AFSCME

Amanda Vinicky

It's been a year since the state Supreme Court found Illinois' big pension law unconstitutional, and an attempt to get a new law passed is stalled.

Lawmakers' goal is to reduce the state's expenses for its vastly underfunded pensions.

The court says it's illegal to do it by reducing an employees' retirement benefits.

Senate President John Cullerton and Governor Bruce Rauner think they have a way around that.

ilga.gov

A Springfield State Representative says he's not overly optimistic a full budget deal can be agreed to before the scheduled end of the legislature's spring session May 31.

Republican Tim Butler says 11 months into the budget impasse, some of the same obstacles remain.

Amanda Vinicky

Unions members flooded streets in front of the Illinois Statehouse to protest Governor Bruce Rauner's agenda, and what they say are his anti-labor policies.

Union workers marched to the capitol for a rally, where they were briefly joined by a pair of prominent Democrats: House Speaker Michael Madigan and Senate President John Cullerton.

There was a time (in recent memory) that the labor movement wasn't all too fond of Madigan. Though he's a Democrat, he helped pass bills cutting government worker pension benefits, and he's backed corporate tax breaks.

AFSCME Council 31

A dispute involving labor and a majority of lawmakers on one side, and Gov. Bruce Rauner on the other, is playing on repeat. On Monday, Rauner vetoed legislation backed by AFSCME for the second time in a year.

The legislation may sound innocuous to those not directly impacted.

It would send contract disputes (like one that's going on now) between the Illinois's largest public employees union and the state, to a binding arbitrator, who is supposed to be neutral.

But to Rauner it's "stunning, its atrocious legislation."

Former U.S. House Speaker Dennis Hastert was sentenced in a hush-money scandal and admitted to molesting children; Governor Bruce Rauner said he hopes for a 2-year budget deal with legislative leaders by the end of May; and the governor insists contact negotiations with AFSCME are at an impass.  Kerry Lester of the Daily Herald joins the panel.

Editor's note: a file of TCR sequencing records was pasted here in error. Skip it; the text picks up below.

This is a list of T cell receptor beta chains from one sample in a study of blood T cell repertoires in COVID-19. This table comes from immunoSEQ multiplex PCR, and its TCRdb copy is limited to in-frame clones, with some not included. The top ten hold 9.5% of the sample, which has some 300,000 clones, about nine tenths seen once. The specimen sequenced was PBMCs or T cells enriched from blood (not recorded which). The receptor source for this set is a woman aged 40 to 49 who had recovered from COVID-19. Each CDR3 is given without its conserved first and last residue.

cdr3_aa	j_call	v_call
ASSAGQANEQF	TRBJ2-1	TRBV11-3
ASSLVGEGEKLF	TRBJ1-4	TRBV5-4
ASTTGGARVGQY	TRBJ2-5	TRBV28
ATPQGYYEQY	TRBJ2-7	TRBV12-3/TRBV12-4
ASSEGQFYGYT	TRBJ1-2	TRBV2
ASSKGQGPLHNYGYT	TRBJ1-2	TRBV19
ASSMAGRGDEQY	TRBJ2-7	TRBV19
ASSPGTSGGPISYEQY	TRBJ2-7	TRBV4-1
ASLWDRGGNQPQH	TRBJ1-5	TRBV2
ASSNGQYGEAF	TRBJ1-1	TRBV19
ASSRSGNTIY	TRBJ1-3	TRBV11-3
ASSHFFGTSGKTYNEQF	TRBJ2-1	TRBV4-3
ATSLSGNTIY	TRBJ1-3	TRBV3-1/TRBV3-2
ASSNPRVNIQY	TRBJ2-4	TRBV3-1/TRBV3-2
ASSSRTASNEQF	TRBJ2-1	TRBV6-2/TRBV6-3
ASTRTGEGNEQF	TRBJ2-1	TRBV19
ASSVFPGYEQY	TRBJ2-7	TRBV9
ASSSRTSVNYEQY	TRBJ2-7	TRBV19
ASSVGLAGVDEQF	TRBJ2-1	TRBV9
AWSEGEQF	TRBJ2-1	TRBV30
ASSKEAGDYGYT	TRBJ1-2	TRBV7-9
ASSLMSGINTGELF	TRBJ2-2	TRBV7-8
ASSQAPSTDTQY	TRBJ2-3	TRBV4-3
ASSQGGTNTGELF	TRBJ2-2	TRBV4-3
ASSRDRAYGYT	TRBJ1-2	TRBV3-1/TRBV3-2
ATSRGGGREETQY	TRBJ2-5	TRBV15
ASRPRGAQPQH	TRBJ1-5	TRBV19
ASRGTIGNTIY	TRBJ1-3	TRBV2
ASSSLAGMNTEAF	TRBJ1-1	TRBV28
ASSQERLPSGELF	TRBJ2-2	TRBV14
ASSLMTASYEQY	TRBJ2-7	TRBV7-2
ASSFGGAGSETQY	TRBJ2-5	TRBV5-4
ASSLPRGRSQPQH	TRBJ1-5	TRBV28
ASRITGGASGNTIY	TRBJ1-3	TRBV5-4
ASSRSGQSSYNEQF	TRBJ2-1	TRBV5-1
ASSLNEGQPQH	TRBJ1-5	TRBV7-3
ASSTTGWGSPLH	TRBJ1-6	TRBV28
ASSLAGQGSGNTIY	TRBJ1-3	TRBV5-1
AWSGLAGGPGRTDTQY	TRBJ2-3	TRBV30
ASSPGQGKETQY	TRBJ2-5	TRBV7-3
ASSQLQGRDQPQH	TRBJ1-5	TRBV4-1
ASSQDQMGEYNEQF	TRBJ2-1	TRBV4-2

AFSCME Council 31

Contract negotiations between Republican Gov. Bruce Rauner and a union representing Illinois state workers have reached the state labor board.

Illinois Supreme Court
Brian Mackey / WUIS

Some see a recent Illinois Supreme Court ruling on public employee wages as a potential key to ending the state’s budget impasse.

Rachel Otwell sat down with Past Due host Jamey Dunn to talk about the case.

Jeff Bossert

Unions landed a victory Tuesday: A tie at the U-S Supreme Court on a case perceived as do-or-die for public employee unions means current rules will remain in place. But Illinois Governor Bruce Rauner says he'll continue to try to ban so-called "fair share" fees.

WUIS

The Illinois Supreme Court will be asked to re-visit an opinion it just issued March 24. State employees' salaries are at stake. 

A pair of Illinois Supreme Court rulings this week are a mixed bag for government employees. The justices struck down a law intended to reduce benefits for Chicago city employees, but also found that AFSCME members cannot be paid bargained-for raises unless the General Assembly specifically authorizes the spending.

Illinois Supreme Court
Brian Mackey / WUIS

The Illinois Supreme Court Thursday said the state does not have to pay unionized employees what it says in their contracts, unless legislators specifically appropriate the money.

WUIS

The Illinois Supreme Court has declared that former Gov. Pat Quinn was correct in 2011 when he denied state workers a promised 2 percent pay raise because lawmakers had not appropriated the money.

Illinois State Labor Relations Board logo
Illinois State Labor Relations Board

Illinois’ Labor Relations Board will hold a hearing to decide if Governor Bruce Rauner and the state’s largest public employees union have reached an impasse.


T-shirts are sold on the first day of the September 2012 teachers’ strike.
Chicago Teachers Union

Despite unions winning a small victory Tuesday in the Illinois House, state workers' future salaries, benefits and even a potential strike remain in limbo.

WUIS

The fate of the Illinois State Museum could be decided in the next couple of days. The museum closed to the public last October as a cost-saving measure as the budget stalemate dragged on.

Talks on fixing the state pension debt resumed, but Governor Bruce Rauner and Senate President John Cullerton can't seem to agree on what they agreed to and Rauner declared contract negotiations with AFSCME at an impasse.  Also this week, the governor announced his support for the state taking over the entire Chicago Public Schools system.  Meanwhile, Illinois higher education continues to go unfunded.  WBEZ's Tony Arnold joins the panel.